Editors' Choice

Science  26 Aug 2011:
Vol. 333, Issue 6046, pp. 1072
  1. Geophysics

    To Catch a Quake

    1. Nicholas S. Wigginton
    CREDIT: SOE ZEYA TUN/RTR/NEWSCOM

    Large earthquakes leave affected populations disoriented and emergency responders scrambling. Having fast, reliable estimates of the location and magnitude of the mainshock and its aftershocks is vital to an effective rapid response plan. In developing countries with the potential for large earthquakes, installing and maintaining seismic networks to collect such data can be expensive. The Quake-Catcher Network is a volunteer-based seismic network that employs personal computers as low-cost seismic stations by sending seismic data collected with a small USB accelerometer through the user's Internet connection. Although this network had yet to be installed in Chile before the 2010 M 8.8 Maule earthquake, volunteers rapidly installed nearly 100 accelerometers within weeks in and around the mainshock area, including stations set up in local government buildings, health stations, and homes. Chung et al. describe the network's ability to accurately collect and discriminate aftershock data and shaking intensity estimates—most within 30 s of an individual event. Improvements in accelerometer technology and data processing will probably improve data quality to the point that future networks of hundreds or thousands of stations installed in high-seismicity regions will aid first responders in determining where most help is needed after a large earthquake strikes.

    Seismol. Res. Lett. 82, 526 (2011).

  2. Sociology

    Not Contagious After All?

    1. Barbara R. Jasny

    Studies of social influences on behavior have led to the idea that a range of characteristics from loneliness to obesity might be contagious. A significant problem for the field has been to distinguish effects due to similarities between people (homophily) from social influence. One strategy for doing this has been to look at changes that occur over time. However, such studies have been the subject of considerable debate, and Noel and Nyhan now add a cautionary note. Their analyses of a model used in past social contagion studies suggest that previous investigations have not fully controlled for the possibility that friendship formation and termination are dynamic processes, and friendships between people who are more similar may tend to be more stable over time. Or to put it in Facebook terms, friendships that are between people who are less similar may be less stable, and therefore may result in “unfriending.” Homophily might thus be having a larger effect than appreciated, and under certain conditions could account for most of the contagion effects observed. They conclude that this unfriending problem renders a determination of causality much more complicated in longitudinal social network data.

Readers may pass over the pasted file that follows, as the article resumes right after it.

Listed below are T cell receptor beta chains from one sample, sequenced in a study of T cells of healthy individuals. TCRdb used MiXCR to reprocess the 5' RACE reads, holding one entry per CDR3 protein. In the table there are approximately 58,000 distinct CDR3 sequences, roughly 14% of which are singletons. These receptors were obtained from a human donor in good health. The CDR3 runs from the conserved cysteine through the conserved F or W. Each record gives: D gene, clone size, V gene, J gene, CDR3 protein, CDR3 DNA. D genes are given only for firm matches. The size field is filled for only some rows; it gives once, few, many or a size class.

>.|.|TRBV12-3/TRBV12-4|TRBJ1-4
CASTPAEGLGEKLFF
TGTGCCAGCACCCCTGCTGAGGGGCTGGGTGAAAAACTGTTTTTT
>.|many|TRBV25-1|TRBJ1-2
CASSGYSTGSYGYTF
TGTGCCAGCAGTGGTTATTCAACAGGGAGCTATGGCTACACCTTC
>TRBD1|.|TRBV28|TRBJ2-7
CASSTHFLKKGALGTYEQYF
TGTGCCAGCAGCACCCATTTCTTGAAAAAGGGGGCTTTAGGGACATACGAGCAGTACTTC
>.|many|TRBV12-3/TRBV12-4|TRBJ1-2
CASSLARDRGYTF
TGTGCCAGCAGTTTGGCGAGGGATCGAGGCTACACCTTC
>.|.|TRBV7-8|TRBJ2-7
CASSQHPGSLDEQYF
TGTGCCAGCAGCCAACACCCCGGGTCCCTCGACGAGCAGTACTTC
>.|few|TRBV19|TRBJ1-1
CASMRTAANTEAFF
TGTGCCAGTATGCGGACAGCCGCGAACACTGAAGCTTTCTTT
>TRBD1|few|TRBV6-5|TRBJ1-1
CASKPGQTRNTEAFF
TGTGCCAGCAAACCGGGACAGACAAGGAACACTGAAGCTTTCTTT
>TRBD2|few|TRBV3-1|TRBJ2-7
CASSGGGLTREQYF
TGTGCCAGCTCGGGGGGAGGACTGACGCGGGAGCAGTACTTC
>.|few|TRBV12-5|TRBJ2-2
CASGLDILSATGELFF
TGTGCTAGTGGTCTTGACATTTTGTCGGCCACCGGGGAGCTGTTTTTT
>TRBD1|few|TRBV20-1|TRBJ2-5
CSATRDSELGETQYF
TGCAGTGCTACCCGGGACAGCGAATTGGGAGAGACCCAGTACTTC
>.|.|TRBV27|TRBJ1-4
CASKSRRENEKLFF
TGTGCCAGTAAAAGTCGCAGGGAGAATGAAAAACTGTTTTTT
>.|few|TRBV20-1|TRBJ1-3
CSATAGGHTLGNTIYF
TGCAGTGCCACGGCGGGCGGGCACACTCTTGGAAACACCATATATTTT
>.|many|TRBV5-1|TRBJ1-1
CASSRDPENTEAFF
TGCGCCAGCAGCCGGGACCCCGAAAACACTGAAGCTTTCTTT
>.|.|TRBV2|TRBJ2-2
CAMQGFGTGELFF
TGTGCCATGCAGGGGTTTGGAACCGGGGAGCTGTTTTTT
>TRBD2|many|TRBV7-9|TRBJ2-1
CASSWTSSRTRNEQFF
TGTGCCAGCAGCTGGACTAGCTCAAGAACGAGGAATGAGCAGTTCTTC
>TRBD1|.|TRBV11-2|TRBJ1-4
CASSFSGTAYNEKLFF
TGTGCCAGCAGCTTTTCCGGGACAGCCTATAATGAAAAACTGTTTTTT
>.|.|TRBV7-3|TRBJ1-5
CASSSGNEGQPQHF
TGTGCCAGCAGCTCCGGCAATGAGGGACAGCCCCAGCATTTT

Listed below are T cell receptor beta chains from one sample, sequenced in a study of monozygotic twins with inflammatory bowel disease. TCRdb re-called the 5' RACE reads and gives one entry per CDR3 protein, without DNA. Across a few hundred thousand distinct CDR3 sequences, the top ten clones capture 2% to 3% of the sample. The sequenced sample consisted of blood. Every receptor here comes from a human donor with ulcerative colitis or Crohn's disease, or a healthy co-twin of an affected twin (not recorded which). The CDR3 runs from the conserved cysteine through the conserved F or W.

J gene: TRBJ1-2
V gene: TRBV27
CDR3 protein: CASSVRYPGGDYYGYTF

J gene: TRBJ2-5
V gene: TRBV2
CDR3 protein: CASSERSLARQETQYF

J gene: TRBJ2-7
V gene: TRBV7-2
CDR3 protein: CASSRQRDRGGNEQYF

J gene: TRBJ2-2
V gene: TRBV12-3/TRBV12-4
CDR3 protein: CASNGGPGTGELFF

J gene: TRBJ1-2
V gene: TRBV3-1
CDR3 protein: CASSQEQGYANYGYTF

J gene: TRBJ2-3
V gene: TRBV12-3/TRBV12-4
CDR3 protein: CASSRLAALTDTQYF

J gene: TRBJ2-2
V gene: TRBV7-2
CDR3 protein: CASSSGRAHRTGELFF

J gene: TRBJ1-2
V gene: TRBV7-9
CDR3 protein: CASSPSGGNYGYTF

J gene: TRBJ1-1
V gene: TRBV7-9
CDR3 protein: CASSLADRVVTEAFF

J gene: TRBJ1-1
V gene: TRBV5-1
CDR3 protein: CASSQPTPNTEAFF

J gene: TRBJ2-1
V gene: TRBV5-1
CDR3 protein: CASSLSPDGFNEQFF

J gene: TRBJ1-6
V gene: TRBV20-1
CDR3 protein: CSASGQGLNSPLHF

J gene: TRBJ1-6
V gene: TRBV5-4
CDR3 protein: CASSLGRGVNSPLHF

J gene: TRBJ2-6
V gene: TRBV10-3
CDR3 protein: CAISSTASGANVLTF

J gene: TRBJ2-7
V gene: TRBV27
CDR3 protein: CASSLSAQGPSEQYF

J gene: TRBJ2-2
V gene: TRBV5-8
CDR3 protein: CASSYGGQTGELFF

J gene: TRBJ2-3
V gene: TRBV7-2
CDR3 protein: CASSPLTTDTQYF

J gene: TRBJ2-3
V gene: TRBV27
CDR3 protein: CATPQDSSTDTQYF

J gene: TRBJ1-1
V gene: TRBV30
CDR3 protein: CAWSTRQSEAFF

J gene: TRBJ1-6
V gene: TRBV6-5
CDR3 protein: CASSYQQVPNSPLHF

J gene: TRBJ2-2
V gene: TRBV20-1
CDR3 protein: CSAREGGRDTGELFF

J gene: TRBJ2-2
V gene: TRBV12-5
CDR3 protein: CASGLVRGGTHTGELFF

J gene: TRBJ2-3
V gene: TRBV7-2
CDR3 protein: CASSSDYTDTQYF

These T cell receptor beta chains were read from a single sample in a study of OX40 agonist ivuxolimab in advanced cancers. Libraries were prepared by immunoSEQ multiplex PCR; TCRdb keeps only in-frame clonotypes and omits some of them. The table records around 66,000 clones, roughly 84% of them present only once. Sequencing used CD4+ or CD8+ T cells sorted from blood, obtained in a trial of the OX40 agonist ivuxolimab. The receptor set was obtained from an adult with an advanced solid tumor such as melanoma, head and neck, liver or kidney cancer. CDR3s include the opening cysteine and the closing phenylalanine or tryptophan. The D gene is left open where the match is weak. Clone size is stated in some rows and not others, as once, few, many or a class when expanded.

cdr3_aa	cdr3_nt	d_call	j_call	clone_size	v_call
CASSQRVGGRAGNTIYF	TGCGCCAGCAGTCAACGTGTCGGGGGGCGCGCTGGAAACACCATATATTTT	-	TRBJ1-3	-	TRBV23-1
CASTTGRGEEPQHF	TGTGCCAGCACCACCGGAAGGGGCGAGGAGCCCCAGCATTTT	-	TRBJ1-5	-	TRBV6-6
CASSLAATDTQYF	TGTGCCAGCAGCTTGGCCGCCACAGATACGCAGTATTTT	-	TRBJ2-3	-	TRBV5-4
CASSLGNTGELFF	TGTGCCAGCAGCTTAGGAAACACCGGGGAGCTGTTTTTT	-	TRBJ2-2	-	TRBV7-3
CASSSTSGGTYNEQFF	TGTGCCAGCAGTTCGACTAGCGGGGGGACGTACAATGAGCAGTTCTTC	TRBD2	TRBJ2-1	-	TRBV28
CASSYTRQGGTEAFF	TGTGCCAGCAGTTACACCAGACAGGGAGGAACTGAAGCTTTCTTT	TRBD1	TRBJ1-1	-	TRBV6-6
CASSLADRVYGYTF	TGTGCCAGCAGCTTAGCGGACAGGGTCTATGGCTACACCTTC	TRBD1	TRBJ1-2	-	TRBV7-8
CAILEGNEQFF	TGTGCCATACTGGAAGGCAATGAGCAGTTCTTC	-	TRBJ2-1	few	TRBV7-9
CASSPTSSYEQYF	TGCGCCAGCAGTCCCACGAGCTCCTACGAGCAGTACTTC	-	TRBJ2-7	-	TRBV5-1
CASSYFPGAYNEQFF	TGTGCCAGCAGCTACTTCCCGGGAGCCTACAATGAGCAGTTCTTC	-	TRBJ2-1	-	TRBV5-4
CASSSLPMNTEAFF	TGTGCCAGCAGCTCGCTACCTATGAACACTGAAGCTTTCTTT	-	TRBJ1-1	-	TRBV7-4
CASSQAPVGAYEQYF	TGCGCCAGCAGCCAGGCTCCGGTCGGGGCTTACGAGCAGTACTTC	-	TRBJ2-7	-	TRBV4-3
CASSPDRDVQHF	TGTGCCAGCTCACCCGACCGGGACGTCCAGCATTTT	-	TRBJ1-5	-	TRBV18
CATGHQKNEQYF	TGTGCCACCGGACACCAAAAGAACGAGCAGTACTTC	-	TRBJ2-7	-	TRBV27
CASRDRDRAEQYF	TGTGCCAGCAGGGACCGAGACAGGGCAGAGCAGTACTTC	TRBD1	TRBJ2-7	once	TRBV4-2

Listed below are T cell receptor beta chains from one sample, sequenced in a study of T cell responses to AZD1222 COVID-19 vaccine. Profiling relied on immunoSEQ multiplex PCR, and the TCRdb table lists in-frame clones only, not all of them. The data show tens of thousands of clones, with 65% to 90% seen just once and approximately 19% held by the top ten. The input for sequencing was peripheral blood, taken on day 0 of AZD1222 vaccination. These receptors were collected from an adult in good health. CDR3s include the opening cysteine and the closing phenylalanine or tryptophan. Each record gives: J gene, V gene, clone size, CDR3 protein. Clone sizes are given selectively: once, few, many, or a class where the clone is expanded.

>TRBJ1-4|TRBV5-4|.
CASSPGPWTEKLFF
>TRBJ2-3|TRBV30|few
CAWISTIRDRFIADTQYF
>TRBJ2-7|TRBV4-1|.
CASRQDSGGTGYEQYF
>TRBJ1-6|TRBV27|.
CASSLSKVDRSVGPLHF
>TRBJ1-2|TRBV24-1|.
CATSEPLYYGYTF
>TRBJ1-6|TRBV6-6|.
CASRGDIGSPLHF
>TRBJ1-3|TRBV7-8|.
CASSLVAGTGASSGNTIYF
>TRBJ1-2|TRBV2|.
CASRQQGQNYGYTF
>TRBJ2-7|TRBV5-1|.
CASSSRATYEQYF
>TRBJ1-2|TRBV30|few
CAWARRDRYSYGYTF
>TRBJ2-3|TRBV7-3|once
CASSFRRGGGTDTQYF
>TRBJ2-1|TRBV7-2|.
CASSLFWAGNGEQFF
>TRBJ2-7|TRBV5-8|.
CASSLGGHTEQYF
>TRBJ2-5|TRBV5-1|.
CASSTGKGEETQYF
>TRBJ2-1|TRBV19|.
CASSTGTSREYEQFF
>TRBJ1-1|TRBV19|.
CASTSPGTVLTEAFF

Soc. Networks 33, 211 (2011).

  3. Policy

    The Value of State Parks

    1. Pamela J. Hines
    CREDIT: FOTOSEARCH

    State parks in the United States can be a refuge for wildlife, a reservoir of plant diversity, or a source of untamed water. They are also a popular destination for recreation. But recent economic belt-tightening means that budgets for state parks are going under the knife. By analyzing data from five national surveys conducted between 1975 and 2007, Siikamäki attempted to assess the value of one aspect of state parks: recreation. About a third of the time people currently spend on nature recreation in the United States is accounted for in state parks. Although use of state parks has declined over the time period covered in the surveys, the cost of running the parks remains easily outdistanced by the recreation value derived from the parks. Following the conventional approach of valuing recreation time at one-third of paid wage time, the value of nature recreation in state parks reaches about $14 billion annually, whereas annual operation costs total about $2.3 billion. Thus, these sometimes unassuming parks build a network that delivers ecosystem and economic value, as well as just giving us a nice day.

    Proc. Natl. Acad. Sci. U.S.A. 108, 10.1073/pnas.1108688108 (2011).

  4. Chemistry

    Stuffing Your Struts

    1. Phil Szuromi